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Intel, Microsoft Collaborate on PCs for Autos

April 08, 1998|Bloomberg News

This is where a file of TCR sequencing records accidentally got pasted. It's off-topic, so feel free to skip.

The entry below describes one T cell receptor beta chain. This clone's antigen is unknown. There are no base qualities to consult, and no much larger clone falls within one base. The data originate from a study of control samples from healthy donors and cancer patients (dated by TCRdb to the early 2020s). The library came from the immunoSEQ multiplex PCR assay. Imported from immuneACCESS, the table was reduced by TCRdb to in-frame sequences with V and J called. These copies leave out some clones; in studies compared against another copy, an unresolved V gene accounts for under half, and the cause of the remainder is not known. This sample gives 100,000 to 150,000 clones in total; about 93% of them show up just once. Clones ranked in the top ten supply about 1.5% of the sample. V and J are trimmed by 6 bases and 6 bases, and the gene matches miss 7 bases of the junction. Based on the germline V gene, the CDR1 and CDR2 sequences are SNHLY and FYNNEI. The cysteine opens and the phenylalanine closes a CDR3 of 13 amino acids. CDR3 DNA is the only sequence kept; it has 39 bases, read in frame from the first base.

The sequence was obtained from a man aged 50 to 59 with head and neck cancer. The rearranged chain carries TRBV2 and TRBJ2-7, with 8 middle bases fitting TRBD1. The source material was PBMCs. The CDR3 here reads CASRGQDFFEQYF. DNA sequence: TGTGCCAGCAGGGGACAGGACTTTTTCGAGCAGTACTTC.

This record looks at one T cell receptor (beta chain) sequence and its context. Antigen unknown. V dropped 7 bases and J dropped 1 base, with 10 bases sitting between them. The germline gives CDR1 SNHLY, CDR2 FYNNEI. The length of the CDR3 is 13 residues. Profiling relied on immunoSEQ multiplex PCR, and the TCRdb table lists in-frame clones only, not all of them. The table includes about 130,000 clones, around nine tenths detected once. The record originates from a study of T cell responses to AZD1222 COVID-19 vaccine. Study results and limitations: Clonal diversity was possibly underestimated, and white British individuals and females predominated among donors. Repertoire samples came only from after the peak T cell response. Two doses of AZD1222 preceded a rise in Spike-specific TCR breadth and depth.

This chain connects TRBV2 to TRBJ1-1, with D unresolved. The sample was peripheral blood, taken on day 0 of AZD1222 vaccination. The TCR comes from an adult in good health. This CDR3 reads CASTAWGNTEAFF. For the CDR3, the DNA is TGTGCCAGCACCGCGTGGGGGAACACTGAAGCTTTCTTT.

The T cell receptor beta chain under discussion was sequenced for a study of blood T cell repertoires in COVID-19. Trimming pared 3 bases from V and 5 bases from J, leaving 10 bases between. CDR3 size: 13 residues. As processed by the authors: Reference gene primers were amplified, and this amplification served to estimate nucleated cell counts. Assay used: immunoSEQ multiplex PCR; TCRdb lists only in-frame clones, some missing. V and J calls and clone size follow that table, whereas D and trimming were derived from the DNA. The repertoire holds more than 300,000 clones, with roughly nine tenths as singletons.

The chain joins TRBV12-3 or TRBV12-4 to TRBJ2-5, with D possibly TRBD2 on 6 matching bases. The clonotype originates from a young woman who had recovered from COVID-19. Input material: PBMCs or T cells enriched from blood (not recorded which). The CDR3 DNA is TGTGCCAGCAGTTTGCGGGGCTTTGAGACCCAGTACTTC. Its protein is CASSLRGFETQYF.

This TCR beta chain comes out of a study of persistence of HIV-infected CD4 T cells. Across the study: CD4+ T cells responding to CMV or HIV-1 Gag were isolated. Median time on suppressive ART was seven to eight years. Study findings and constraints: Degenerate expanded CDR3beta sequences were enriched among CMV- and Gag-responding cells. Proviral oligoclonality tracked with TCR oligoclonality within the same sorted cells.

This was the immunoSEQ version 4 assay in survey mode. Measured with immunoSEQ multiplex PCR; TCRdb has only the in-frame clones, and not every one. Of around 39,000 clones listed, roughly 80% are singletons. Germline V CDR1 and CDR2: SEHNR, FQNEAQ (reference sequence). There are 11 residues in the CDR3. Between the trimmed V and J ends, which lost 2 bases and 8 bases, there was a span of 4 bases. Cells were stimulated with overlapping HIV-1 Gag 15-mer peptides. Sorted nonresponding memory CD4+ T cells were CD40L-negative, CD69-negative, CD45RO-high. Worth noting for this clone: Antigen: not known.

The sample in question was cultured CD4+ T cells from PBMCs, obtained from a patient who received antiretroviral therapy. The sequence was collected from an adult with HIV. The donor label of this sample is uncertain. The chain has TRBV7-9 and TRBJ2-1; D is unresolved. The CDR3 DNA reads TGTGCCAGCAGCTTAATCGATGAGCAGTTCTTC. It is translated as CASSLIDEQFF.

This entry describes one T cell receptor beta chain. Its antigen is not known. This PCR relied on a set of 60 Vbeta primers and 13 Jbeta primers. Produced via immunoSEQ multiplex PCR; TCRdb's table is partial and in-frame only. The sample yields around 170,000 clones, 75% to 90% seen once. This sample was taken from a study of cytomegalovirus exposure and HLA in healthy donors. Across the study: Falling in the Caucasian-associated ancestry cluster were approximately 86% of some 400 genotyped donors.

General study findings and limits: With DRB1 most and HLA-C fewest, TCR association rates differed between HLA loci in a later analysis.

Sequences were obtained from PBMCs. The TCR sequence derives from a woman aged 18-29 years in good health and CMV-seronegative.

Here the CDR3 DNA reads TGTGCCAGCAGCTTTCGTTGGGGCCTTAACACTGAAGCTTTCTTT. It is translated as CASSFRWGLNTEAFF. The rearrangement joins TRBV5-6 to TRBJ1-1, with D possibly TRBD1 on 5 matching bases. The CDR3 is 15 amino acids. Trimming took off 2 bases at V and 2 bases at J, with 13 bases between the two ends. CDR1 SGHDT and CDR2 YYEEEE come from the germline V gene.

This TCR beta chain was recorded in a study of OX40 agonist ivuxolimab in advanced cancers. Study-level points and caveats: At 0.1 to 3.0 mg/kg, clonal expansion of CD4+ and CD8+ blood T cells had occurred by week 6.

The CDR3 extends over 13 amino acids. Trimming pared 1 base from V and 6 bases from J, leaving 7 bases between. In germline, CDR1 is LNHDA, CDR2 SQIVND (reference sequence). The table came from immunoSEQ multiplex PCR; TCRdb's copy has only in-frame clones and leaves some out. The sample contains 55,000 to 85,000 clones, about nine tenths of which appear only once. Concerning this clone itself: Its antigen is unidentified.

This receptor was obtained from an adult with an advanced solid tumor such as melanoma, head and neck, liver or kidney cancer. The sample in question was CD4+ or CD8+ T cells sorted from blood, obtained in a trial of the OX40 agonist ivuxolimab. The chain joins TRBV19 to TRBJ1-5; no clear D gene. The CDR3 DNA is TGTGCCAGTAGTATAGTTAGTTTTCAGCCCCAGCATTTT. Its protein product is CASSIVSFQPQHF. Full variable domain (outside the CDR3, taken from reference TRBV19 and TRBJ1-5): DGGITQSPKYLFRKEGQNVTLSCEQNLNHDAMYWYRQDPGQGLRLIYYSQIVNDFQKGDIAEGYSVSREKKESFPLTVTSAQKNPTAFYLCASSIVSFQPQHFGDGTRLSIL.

Intel Corp. and Microsoft Corp. said they are working together to build voice-activated computers for automobiles, as both companies try to move into the market for non-PC computing devices. The new machines, based on Intel microprocessors and Microsoft's Windows CE operating system, are expected to provide voice-controlled navigation, mobile-phone service and e-mail, as well as stereo sound and other entertainment. Microsoft is pushing to make Windows CE the standard operating system in electronic devices such as car computers, hand-held computers and smaller palm-sized PCs. Both companies have been pursuing the car computing market. They said they will coordinate their efforts, using Microsoft's Auto PC, a variant of Windows CE, as the software that will run the system. Auto PCs is expected to hit the market in the first half of next year, Microsoft said. Ford Motor Co., General Motors Corp. and Clarion Corp. are developing machines that use Windows CE. In Nasdaq trading, Santa Clara-based Intel shares fell $1.25 to close at $72.63, and Microsoft shares fell $2.69 to $87.25, in a broad technology sell-off.

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